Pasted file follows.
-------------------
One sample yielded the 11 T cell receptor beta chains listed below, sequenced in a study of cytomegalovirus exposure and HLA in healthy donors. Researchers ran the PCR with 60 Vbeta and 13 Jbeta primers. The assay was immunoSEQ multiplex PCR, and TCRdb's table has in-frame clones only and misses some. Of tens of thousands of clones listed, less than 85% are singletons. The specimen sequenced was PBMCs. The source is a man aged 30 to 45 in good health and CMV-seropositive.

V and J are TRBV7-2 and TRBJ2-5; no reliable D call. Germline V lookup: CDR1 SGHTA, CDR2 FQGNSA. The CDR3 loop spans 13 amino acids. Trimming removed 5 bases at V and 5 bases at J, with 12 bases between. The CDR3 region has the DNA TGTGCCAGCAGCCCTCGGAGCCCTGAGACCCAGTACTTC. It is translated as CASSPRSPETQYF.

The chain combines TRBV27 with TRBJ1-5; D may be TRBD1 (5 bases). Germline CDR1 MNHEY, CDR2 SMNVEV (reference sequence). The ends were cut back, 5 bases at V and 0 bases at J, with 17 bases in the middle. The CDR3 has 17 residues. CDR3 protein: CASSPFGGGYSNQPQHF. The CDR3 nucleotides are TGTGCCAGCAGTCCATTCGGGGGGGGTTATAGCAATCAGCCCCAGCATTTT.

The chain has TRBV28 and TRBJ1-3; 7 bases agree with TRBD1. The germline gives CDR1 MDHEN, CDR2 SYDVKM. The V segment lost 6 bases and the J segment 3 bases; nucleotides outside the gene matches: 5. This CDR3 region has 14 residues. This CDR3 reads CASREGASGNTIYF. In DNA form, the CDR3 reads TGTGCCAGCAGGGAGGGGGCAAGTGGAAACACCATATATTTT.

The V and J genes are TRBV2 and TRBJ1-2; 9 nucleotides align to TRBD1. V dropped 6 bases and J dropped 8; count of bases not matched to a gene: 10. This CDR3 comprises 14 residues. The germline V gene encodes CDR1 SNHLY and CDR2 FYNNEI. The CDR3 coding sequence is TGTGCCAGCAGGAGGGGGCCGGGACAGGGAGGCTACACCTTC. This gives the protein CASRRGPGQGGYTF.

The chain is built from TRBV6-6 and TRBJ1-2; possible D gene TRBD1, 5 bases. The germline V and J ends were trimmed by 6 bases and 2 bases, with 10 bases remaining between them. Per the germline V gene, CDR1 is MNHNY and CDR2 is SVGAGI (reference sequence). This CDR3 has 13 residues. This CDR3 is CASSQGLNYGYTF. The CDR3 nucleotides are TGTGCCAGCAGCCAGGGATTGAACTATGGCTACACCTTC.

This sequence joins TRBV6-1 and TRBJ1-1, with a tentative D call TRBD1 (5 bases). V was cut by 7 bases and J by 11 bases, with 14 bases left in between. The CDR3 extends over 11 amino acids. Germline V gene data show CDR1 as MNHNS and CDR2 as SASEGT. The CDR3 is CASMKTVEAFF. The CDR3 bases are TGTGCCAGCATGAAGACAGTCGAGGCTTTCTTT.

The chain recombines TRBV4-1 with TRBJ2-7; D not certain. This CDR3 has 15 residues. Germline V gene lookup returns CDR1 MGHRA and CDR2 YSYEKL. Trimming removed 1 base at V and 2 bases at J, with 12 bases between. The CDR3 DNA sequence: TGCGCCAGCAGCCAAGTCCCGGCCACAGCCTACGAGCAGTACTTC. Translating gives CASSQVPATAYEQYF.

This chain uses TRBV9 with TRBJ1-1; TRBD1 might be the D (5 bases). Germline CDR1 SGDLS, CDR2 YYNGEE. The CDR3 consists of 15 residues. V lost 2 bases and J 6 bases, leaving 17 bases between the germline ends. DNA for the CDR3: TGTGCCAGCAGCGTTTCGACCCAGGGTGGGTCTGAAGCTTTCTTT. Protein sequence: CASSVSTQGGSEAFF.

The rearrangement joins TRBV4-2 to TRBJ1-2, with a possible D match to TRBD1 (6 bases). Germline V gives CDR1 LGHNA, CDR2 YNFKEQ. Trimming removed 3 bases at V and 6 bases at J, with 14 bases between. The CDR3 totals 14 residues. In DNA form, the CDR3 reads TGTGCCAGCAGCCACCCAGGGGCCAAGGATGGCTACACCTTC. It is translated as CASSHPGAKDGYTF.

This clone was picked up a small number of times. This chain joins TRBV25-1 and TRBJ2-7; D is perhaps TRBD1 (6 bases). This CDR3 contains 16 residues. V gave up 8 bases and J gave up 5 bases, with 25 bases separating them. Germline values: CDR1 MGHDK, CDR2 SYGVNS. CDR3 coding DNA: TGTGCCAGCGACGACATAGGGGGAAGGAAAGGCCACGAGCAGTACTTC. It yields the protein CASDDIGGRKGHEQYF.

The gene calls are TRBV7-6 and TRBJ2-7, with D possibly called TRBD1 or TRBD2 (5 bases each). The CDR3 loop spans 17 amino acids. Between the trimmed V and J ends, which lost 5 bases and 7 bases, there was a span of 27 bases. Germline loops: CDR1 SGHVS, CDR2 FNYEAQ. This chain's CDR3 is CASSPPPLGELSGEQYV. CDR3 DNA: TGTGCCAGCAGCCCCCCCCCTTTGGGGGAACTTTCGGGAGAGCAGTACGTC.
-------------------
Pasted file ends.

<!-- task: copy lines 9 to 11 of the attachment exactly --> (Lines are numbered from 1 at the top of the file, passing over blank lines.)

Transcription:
This chain uses TRBV9 with TRBJ1-1; TRBD1 might be the D (5 bases). Germline CDR1 SGDLS, CDR2 YYNGEE. The CDR3 consists of 15 residues. V lost 2 bases and J 6 bases, leaving 17 bases between the germline ends. DNA for the CDR3: TGTGCCAGCAGCGTTTCGACCCAGGGTGGGTCTGAAGCTTTCTTT. Protein sequence: CASSVSTQGGSEAFF.

The rearrangement joins TRBV4-2 to TRBJ1-2, with a possible D match to TRBD1 (6 bases). Germline V gives CDR1 LGHNA, CDR2 YNFKEQ. Trimming removed 3 bases at V and 6 bases at J, with 14 bases between. The CDR3 totals 14 residues. In DNA form, the CDR3 reads TGTGCCAGCAGCCACCCAGGGGCCAAGGATGGCTACACCTTC. It is translated as CASSHPGAKDGYTF.

This clone was picked up a small number of times. This chain joins TRBV25-1 and TRBJ2-7; D is perhaps TRBD1 (6 bases). This CDR3 contains 16 residues. V gave up 8 bases and J gave up 5 bases, with 25 bases separating them. Germline values: CDR1 MGHDK, CDR2 SYGVNS. CDR3 coding DNA: TGTGCCAGCGACGACATAGGGGGAAGGAAAGGCCACGAGCAGTACTTC. It yields the protein CASDDIGGRKGHEQYF.